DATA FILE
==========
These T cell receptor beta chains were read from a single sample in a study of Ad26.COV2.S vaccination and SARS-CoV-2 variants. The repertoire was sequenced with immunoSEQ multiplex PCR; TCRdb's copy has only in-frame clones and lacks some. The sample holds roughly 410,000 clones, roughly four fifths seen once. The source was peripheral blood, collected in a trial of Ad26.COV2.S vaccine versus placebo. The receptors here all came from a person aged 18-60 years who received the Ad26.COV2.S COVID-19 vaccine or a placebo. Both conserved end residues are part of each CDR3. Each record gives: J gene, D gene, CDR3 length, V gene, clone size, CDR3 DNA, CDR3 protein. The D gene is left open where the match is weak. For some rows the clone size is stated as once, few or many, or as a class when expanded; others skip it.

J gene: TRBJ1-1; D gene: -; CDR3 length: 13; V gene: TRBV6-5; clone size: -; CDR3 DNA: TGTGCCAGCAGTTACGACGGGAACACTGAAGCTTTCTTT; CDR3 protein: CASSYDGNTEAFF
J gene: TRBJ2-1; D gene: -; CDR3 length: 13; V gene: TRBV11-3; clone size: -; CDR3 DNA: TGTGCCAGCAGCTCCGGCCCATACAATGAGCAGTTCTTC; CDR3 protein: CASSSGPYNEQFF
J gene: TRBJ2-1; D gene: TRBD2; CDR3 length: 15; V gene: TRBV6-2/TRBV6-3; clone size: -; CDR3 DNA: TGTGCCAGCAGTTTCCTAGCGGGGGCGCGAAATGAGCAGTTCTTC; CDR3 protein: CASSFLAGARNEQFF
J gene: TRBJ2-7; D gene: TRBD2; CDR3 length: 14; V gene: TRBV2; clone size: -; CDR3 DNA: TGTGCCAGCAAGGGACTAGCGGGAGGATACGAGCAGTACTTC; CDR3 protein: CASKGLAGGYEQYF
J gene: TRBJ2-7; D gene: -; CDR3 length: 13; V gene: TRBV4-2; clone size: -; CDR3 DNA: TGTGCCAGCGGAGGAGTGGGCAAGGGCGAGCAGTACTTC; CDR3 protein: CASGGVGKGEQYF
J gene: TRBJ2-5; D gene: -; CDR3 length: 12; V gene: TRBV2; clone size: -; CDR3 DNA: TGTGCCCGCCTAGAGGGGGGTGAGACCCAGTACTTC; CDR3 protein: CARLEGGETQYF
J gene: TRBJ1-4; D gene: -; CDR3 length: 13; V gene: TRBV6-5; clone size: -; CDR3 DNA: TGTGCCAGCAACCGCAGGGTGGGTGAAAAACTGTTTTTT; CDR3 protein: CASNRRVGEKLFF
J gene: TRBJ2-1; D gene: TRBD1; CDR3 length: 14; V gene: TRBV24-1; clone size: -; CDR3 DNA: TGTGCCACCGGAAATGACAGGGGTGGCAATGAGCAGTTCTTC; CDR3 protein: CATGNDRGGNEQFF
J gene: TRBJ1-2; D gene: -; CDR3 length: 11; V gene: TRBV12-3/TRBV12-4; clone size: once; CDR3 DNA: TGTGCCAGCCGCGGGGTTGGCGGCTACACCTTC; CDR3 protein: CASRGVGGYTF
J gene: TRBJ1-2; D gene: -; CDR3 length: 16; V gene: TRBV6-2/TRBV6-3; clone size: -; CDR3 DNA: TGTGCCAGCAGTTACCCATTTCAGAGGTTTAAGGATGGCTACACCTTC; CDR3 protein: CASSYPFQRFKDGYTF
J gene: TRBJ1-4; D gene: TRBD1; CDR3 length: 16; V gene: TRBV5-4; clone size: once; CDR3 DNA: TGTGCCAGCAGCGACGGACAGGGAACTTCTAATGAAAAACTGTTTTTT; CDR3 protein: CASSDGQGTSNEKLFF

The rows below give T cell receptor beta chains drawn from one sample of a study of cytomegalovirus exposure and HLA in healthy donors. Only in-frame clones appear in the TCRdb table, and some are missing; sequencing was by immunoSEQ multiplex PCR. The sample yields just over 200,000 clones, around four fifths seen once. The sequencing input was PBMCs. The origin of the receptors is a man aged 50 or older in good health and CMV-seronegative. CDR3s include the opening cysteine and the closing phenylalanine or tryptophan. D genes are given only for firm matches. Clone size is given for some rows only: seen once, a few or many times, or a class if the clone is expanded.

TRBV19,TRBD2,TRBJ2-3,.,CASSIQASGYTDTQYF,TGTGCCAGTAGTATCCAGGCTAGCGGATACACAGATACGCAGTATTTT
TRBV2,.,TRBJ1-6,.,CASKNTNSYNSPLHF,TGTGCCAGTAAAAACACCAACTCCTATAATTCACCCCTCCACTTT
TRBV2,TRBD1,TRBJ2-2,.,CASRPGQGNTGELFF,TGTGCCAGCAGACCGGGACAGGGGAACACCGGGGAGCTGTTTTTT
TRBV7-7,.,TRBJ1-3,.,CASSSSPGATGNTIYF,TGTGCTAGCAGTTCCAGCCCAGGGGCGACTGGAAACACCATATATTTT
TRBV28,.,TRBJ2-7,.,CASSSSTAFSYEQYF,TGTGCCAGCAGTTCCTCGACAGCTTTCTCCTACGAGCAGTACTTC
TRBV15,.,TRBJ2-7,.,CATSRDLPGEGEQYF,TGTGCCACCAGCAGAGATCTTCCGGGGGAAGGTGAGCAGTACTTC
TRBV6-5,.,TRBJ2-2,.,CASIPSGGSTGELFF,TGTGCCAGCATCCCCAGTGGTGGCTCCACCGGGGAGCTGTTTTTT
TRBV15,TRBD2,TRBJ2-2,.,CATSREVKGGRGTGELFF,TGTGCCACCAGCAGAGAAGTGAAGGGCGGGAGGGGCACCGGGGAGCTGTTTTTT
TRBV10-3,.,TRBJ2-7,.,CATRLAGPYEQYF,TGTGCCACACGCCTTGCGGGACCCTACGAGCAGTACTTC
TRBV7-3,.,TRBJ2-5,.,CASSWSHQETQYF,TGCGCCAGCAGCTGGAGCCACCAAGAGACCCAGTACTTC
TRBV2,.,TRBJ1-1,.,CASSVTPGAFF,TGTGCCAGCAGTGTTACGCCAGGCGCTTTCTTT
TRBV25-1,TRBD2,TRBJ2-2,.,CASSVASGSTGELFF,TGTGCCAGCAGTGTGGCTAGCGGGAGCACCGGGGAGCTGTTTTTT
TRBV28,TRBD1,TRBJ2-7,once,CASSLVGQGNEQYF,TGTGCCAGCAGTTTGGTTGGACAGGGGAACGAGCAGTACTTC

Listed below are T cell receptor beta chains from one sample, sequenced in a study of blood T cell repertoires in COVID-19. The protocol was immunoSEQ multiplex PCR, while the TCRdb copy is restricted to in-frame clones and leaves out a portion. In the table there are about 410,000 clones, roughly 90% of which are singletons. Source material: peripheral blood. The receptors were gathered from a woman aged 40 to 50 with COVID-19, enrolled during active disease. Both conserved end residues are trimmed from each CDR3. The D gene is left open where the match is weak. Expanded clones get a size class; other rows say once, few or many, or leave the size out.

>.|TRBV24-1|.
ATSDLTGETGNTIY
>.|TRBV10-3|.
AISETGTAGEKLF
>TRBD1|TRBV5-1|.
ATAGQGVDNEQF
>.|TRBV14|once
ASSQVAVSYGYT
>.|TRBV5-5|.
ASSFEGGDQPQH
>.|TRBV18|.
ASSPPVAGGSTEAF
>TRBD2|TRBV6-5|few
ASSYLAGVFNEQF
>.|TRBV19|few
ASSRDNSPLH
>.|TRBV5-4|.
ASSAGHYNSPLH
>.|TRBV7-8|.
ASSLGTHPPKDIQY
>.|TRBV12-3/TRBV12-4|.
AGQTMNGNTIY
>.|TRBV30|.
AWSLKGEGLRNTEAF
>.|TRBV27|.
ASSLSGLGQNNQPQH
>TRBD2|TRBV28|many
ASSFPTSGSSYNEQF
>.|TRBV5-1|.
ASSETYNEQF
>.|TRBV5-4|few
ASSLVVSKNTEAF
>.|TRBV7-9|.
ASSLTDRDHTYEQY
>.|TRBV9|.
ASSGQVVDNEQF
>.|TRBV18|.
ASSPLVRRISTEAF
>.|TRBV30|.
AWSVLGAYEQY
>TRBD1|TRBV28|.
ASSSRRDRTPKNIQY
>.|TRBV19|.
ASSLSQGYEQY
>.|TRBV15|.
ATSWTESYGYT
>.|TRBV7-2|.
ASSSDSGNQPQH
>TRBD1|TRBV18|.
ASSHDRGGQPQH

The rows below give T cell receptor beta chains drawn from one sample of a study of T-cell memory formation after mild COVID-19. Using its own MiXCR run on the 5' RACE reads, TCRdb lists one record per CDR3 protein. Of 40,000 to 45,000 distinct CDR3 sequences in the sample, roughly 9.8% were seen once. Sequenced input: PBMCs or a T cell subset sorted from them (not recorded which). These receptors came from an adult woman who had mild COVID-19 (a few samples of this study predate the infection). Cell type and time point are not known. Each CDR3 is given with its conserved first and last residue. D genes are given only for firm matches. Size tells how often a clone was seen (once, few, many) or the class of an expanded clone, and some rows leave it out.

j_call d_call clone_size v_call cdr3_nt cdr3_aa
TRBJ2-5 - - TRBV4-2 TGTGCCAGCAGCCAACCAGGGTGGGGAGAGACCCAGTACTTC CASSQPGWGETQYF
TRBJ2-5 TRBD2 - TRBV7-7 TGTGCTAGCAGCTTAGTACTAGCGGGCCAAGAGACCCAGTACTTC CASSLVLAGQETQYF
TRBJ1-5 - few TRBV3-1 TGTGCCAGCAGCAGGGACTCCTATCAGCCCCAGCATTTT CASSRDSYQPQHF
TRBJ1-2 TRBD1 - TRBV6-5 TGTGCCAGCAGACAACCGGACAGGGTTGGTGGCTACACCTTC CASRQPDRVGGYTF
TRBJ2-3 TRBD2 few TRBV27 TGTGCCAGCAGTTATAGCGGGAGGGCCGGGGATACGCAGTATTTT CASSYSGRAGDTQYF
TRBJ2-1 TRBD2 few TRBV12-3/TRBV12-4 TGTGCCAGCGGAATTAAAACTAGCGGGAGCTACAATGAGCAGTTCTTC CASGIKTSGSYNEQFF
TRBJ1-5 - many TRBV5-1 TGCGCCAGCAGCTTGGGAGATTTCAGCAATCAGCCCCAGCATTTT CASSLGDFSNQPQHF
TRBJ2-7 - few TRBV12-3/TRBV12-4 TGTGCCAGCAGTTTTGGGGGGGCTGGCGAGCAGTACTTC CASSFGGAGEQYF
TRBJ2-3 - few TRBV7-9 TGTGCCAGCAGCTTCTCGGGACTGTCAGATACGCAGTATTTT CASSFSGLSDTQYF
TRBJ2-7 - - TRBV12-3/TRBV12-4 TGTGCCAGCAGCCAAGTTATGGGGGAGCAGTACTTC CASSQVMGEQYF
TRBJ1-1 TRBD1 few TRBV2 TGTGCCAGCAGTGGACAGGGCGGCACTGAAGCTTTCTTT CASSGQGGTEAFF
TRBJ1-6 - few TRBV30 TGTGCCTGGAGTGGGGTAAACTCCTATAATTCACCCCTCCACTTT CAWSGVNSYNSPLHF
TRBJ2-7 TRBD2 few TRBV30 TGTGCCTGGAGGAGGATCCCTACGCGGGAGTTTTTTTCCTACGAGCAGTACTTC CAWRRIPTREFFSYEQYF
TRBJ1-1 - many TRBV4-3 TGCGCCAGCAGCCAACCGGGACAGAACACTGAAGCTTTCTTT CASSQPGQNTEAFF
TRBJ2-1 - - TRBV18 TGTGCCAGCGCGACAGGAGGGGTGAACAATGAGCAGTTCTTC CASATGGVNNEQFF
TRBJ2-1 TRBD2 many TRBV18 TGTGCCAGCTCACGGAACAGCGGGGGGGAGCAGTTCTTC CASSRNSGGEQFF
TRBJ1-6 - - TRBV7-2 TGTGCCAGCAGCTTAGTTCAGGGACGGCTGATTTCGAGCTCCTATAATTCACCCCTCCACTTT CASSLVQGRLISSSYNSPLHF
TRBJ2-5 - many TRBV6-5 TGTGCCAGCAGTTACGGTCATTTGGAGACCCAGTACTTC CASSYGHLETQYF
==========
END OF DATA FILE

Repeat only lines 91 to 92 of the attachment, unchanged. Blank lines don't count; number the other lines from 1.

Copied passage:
TRBJ1-6 - few TRBV30 TGTGCCTGGAGTGGGGTAAACTCCTATAATTCACCCCTCCACTTT CAWSGVNSYNSPLHF
TRBJ2-7 TRBD2 few TRBV30 TGTGCCTGGAGGAGGATCCCTACGCGGGAGTTTTTTTCCTACGAGCAGTACTTC CAWRRIPTREFFSYEQYF